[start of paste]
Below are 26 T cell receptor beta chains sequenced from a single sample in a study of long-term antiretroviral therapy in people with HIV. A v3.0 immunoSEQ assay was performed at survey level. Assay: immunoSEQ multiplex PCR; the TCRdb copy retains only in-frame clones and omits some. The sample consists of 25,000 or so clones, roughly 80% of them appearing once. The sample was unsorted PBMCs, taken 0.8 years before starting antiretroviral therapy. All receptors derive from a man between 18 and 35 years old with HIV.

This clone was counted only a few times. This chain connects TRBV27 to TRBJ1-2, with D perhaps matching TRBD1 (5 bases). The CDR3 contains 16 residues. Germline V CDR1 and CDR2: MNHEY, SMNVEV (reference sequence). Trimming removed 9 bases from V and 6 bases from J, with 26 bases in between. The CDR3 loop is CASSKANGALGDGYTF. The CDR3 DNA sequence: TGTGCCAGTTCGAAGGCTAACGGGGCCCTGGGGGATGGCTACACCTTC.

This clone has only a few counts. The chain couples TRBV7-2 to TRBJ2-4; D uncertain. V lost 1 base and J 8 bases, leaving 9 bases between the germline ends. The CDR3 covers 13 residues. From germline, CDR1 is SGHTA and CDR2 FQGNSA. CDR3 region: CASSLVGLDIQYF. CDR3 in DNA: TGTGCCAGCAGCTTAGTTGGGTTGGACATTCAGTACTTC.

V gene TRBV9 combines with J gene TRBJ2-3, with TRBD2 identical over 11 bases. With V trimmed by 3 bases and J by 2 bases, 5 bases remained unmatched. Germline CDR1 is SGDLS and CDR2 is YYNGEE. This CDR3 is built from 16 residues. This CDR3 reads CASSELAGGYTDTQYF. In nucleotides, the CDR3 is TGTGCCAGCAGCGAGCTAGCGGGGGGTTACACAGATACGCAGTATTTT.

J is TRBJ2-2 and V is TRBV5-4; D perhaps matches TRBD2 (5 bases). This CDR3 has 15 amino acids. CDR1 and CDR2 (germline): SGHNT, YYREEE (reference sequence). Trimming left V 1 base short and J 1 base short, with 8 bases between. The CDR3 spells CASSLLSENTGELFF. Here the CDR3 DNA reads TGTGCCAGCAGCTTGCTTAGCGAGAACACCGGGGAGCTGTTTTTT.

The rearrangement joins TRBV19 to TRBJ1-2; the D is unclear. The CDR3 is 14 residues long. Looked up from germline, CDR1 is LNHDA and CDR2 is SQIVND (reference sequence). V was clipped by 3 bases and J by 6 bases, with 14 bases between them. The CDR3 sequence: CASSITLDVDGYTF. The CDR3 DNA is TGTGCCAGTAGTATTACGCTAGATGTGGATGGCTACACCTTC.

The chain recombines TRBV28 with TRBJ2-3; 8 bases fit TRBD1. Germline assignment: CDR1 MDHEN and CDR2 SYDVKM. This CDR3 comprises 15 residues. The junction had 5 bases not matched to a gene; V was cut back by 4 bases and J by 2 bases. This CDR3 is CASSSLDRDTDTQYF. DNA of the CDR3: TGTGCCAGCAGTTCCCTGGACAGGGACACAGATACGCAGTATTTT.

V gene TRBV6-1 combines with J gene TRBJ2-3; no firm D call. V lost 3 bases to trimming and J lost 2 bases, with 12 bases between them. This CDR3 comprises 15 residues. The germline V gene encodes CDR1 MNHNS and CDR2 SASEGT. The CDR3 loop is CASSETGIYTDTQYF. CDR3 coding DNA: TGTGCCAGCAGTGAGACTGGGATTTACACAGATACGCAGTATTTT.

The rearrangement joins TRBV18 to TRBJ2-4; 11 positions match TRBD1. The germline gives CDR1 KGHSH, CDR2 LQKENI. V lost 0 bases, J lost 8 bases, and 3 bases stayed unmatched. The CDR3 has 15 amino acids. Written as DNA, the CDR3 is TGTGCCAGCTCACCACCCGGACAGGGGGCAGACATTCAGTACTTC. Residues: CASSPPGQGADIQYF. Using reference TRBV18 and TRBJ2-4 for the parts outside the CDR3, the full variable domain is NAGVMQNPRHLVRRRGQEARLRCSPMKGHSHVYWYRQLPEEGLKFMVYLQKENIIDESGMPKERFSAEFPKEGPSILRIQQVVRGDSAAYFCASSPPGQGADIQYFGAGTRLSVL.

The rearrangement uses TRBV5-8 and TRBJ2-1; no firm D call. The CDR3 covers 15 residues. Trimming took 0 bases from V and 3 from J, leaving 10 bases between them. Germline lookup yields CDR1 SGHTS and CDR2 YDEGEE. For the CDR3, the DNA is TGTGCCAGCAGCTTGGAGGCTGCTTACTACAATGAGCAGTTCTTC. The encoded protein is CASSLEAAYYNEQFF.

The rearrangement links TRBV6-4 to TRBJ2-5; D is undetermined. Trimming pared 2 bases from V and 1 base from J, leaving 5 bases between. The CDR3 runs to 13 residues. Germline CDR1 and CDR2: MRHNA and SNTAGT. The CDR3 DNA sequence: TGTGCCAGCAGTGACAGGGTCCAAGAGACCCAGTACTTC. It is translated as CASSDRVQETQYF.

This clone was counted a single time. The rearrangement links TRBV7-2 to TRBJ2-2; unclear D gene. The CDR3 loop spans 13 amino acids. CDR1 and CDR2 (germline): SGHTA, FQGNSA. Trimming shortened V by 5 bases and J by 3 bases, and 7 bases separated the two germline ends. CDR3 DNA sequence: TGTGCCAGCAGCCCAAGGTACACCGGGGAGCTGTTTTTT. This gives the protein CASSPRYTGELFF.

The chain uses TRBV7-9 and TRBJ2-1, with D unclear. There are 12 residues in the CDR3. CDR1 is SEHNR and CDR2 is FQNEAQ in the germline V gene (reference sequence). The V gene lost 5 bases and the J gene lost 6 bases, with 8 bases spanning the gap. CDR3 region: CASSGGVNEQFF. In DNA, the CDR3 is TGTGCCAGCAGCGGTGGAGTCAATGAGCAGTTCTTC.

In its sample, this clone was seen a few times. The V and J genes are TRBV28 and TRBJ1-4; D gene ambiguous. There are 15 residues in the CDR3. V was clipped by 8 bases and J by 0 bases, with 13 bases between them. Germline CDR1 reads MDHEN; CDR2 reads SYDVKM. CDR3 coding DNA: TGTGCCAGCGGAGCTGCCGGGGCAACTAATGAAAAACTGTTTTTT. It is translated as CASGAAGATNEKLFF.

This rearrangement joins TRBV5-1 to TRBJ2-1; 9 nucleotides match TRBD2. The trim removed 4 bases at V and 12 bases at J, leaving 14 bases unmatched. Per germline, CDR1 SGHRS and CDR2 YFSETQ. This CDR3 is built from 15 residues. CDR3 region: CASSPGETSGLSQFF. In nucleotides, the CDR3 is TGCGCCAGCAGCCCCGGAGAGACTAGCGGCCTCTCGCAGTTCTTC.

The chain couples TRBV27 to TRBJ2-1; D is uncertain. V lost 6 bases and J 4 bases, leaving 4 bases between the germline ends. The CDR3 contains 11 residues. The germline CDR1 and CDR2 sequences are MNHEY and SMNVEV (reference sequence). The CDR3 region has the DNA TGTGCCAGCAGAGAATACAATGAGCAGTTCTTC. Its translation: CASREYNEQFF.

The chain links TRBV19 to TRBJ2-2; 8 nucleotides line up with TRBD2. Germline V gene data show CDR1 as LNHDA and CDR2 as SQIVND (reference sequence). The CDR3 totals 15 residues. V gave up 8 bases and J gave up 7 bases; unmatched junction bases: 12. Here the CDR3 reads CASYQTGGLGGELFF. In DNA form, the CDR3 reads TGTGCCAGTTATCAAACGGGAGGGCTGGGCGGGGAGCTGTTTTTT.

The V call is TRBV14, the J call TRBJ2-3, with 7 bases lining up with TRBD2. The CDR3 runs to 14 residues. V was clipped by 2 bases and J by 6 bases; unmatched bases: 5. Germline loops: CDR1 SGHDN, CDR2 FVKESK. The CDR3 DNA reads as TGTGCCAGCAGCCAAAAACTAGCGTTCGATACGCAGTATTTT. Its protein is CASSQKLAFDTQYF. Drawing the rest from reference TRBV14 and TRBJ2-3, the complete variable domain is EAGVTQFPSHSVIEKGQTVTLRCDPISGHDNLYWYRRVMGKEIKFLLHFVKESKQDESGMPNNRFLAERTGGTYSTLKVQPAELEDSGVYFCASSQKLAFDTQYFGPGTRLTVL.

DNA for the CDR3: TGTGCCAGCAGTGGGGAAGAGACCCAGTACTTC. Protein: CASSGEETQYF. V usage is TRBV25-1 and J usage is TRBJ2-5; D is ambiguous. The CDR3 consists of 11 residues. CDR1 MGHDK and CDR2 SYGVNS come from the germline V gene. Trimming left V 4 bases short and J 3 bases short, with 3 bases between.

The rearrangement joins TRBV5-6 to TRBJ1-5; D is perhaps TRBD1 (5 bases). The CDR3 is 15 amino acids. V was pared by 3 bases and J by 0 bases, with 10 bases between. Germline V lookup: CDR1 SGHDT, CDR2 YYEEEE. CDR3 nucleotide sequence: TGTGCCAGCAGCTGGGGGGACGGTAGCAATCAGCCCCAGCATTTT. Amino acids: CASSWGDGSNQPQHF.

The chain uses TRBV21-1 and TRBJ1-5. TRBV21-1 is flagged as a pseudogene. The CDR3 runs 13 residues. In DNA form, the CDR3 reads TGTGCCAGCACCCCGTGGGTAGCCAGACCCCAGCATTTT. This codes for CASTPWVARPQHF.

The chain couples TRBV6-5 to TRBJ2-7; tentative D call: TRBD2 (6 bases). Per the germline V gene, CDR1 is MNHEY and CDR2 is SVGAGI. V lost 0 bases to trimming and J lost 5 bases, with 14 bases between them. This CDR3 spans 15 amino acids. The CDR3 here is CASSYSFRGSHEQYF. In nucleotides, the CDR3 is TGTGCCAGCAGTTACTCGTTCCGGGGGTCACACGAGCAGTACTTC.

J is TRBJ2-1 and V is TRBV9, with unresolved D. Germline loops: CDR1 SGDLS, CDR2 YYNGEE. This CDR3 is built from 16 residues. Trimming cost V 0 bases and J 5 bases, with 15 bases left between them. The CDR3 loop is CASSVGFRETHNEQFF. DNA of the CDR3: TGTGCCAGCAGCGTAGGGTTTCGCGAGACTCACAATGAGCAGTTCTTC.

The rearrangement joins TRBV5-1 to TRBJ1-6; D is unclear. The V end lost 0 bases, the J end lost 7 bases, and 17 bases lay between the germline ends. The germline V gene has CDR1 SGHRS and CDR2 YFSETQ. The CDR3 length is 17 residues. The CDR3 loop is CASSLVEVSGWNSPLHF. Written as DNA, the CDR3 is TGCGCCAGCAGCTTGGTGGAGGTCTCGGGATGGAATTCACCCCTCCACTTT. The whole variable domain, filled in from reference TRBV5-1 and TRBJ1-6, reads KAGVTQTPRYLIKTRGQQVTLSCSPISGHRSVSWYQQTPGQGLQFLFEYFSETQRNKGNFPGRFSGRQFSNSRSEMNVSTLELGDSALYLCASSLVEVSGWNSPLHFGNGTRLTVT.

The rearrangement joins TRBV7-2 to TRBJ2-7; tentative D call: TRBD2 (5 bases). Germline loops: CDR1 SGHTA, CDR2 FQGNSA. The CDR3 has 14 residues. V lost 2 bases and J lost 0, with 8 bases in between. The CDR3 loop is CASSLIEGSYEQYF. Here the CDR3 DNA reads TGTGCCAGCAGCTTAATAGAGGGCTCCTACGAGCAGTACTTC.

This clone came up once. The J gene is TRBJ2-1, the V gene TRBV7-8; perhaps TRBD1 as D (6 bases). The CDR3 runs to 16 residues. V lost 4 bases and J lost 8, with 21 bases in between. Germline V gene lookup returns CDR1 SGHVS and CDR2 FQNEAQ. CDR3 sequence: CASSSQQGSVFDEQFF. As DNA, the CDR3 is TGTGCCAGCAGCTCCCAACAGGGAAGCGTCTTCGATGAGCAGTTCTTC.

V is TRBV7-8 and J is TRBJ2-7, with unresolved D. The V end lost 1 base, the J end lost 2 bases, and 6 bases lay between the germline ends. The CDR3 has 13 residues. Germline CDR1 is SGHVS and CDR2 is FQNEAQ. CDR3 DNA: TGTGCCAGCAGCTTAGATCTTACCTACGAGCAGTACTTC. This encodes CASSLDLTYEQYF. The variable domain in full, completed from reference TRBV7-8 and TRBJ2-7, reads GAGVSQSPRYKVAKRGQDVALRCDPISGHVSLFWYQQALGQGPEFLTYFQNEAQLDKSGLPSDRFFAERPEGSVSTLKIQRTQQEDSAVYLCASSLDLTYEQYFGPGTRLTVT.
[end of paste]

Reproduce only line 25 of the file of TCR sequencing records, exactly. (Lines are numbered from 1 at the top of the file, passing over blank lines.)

The rearrangement joins TRBV7-2 to TRBJ2-7; tentative D call: TRBD2 (5 bases). Germline loops: CDR1 SGHTA, CDR2 FQGNSA. The CDR3 has 14 residues. V lost 2 bases and J lost 0, with 8 bases in between. The CDR3 loop is CASSLIEGSYEQYF. Here the CDR3 DNA reads TGTGCCAGCAGCTTAATAGAGGGCTCCTACGAGCAGTACTTC.